After Achilles’ death, Ajax and Odysseus go and recover his body. Thetis instructs the Achaeans to bequeath Achilles’ magnificent armor, forged by the god Hephaestus, to the most worthy hero. Both Ajax and Odysseus covet the armor; when it is awarded to Odysseus, Ajax commits suicide out of humiliation.
By the time of Achilles’ and Ajax’s deaths, Troy’s defenses have been bolstered by the arrival of a new coalition of allies, including the Ethiopians and the Amazons. Achilles killed Penthesilea, the queen of the Amazons, before his death, but the Trojans continue to repel the Achaean assault. The gods relay to the Achaeans that they must perform a number of tasks in order to win the war: they must recover the arrows of Heracles, steal a statue of Athena called the Palladium from the temple in Troy, and perform various other challenges. Largely owing to the skill and courage of Odysseus and Diomedes, the Achaeans accomplish the tasks, and the Achaean archer Philoctetes later uses the arrows of Heracles to kill Paris. Despite this setback, Troy continues to hold against the Achaeans.
The Achaean commanders are nearly ready to give up; nothing can penetrate the massive walls of Troy. But before they lose heart, Odysseus concocts a plan that will allow them to bypass the walls of the city completely. The Achaeans build a massive, hollow, wooden horse, large enough to hold a contingent of warriors inside. Odysseus and a group of soldiers hide in the horse, while the rest of the Achaeans burn their camps and sail away from Troy, waiting in their ships behind a nearby island.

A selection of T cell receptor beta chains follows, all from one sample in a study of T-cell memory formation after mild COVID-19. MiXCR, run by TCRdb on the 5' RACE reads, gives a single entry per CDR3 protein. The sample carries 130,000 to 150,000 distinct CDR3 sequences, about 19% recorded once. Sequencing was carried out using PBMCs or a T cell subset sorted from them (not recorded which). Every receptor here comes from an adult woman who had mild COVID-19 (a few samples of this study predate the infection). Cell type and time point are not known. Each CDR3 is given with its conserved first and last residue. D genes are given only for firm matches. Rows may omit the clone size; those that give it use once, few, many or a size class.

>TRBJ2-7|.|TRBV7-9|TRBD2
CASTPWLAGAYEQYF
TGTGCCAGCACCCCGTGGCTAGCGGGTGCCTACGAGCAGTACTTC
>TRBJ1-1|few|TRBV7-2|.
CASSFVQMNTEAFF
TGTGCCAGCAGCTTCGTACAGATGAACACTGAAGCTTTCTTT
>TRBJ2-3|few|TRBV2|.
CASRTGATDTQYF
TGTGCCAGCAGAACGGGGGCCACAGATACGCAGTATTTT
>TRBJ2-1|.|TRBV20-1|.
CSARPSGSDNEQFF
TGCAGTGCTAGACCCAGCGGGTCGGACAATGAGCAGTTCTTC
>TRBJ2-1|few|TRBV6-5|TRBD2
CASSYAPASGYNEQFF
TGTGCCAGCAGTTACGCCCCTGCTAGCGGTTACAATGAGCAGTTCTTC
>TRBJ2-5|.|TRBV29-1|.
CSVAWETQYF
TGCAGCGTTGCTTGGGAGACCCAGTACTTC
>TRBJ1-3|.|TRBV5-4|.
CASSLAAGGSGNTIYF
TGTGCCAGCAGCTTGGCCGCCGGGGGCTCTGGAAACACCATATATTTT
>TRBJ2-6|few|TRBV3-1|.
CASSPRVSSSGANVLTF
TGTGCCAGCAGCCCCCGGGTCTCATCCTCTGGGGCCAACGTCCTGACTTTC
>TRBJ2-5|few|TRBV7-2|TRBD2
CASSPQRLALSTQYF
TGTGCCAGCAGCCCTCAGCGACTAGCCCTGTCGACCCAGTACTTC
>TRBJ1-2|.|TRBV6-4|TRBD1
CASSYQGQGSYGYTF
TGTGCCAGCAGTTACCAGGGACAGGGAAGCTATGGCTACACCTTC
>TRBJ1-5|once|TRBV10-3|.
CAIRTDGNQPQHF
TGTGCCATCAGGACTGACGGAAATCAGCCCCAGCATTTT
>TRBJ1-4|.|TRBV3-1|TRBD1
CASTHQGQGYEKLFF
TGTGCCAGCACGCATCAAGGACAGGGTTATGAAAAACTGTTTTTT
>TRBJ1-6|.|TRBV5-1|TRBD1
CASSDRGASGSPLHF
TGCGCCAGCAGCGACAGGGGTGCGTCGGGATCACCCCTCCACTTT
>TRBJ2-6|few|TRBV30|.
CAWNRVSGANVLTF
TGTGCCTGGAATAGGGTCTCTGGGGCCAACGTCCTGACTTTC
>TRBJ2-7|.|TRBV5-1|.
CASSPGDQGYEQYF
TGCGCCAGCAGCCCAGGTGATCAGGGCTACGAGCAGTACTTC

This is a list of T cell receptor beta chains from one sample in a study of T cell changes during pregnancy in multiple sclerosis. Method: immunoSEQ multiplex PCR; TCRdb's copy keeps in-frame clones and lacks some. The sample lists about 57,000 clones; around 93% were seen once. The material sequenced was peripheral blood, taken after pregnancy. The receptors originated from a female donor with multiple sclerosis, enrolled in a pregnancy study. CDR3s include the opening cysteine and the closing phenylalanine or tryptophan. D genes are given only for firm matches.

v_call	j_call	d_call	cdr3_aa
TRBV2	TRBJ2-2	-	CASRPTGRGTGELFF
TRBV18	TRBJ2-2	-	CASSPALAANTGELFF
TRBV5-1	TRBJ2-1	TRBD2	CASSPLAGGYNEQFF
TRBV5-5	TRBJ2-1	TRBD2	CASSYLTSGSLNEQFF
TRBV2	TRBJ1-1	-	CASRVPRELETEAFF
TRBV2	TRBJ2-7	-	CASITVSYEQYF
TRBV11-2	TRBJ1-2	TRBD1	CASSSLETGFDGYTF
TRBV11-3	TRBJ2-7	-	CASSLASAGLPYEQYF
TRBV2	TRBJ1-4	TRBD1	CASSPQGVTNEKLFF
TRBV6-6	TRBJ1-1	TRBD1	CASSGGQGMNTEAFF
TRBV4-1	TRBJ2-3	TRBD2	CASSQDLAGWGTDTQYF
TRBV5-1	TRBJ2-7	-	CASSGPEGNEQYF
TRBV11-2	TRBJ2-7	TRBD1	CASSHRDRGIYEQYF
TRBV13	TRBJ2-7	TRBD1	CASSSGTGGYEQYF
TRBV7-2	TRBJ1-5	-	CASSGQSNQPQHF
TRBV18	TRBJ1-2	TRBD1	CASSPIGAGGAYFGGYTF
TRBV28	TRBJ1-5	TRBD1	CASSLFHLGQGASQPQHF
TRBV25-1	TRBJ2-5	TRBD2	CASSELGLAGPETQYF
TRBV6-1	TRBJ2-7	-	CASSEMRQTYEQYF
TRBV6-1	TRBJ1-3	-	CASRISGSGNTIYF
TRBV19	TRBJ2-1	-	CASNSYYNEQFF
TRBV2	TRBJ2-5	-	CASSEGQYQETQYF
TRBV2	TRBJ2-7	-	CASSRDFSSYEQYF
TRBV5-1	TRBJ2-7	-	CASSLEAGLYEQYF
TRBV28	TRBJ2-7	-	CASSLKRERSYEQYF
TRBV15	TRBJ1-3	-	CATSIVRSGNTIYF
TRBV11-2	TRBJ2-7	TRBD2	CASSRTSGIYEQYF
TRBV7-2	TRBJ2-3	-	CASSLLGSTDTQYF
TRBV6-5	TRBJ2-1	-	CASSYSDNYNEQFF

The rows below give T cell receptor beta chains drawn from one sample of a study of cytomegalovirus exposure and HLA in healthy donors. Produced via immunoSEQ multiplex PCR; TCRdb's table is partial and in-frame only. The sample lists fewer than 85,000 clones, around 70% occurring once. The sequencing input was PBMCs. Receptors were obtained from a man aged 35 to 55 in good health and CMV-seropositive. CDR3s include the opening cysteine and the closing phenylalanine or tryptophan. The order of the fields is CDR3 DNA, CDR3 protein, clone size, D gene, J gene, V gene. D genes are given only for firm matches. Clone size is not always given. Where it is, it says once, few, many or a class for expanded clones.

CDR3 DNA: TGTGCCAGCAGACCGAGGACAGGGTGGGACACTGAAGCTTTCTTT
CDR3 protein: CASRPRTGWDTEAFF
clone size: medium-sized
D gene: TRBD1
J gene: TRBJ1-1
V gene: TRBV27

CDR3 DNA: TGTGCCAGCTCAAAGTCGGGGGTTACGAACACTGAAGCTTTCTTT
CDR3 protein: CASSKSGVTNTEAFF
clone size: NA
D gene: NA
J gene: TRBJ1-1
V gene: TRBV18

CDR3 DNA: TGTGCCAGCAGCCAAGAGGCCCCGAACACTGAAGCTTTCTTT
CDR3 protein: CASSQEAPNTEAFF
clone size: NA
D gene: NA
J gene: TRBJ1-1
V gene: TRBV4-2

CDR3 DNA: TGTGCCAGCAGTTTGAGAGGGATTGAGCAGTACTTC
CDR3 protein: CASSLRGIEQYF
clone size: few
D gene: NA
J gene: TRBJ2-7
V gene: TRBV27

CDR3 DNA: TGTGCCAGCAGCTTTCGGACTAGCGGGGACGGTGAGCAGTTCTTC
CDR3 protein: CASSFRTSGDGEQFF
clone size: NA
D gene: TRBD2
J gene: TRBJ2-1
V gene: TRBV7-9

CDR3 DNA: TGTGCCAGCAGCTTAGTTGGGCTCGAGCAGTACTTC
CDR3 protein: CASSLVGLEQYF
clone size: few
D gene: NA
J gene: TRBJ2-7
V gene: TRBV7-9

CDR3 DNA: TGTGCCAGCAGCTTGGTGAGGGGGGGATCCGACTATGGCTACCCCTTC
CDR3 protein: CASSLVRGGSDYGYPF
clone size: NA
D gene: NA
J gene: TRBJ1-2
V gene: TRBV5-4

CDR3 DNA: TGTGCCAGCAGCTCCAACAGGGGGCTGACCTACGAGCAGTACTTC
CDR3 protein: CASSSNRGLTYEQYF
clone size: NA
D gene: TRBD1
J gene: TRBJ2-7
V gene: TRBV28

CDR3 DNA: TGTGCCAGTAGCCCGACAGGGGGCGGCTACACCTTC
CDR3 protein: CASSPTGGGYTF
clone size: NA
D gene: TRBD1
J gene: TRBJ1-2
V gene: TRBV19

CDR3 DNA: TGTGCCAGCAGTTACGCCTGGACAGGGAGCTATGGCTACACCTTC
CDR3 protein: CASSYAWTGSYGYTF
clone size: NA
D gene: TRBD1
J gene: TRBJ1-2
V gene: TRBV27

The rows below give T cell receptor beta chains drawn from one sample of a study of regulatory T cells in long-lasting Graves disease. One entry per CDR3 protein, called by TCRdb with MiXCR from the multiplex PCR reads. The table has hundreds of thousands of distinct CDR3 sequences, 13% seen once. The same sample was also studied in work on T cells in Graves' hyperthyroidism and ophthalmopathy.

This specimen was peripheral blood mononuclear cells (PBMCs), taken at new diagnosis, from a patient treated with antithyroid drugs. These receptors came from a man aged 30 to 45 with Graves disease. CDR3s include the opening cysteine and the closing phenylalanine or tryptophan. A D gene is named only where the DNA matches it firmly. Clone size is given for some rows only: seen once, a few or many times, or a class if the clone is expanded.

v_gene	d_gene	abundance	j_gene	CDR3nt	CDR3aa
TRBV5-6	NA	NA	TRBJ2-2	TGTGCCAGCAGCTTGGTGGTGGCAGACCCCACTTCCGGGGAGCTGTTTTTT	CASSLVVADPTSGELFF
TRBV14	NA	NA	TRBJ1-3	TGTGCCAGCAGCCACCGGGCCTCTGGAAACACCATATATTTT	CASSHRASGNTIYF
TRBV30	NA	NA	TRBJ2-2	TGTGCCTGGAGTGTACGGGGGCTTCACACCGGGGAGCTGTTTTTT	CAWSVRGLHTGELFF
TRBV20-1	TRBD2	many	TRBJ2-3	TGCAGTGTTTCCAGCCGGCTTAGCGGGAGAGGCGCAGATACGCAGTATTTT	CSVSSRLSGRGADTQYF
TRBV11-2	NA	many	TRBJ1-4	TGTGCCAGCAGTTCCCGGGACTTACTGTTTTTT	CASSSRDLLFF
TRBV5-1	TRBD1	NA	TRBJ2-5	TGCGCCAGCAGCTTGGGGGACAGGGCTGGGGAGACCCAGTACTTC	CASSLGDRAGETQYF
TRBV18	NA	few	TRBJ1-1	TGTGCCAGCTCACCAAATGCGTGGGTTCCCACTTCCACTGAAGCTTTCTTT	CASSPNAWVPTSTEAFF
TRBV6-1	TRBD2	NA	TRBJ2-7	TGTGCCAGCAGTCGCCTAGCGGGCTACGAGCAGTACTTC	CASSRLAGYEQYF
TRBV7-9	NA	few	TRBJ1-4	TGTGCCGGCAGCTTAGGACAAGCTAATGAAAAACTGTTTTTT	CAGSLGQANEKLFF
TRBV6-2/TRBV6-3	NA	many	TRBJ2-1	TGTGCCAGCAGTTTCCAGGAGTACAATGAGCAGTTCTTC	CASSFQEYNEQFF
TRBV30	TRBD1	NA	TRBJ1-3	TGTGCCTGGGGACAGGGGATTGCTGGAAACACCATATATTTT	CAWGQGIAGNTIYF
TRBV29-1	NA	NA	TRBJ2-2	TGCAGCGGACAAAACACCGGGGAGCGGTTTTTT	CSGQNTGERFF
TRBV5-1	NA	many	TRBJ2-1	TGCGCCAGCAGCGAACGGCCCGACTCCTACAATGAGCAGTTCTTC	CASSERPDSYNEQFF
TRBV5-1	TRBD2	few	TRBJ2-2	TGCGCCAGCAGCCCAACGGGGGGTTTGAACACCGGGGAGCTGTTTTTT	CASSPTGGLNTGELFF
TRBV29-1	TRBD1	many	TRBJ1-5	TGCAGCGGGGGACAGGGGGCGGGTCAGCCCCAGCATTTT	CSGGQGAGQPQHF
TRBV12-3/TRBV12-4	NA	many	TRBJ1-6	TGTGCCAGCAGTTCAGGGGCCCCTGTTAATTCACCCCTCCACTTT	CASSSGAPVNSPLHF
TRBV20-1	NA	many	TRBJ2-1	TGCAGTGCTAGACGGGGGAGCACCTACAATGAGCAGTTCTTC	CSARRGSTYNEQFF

The next morning, the Trojans peer down from the ramparts of their wall and discover the gigantic, mysterious horse. They also discover a lone Achaean soldier named Sinon, whom they take prisoner. As instructed by Odysseus, Sinon tells the Trojans that the Achaeans have incurred the wrath of Athena for the theft of the Palladium. They have left Sinon as a sacrifice to the goddess and constructed the horse as a gift to soothe her temper. Sinon explains that the Achaeans left the horse before the Trojan gates in the hopes that the Trojans would destroy it and thereby earn the wrath of Athena.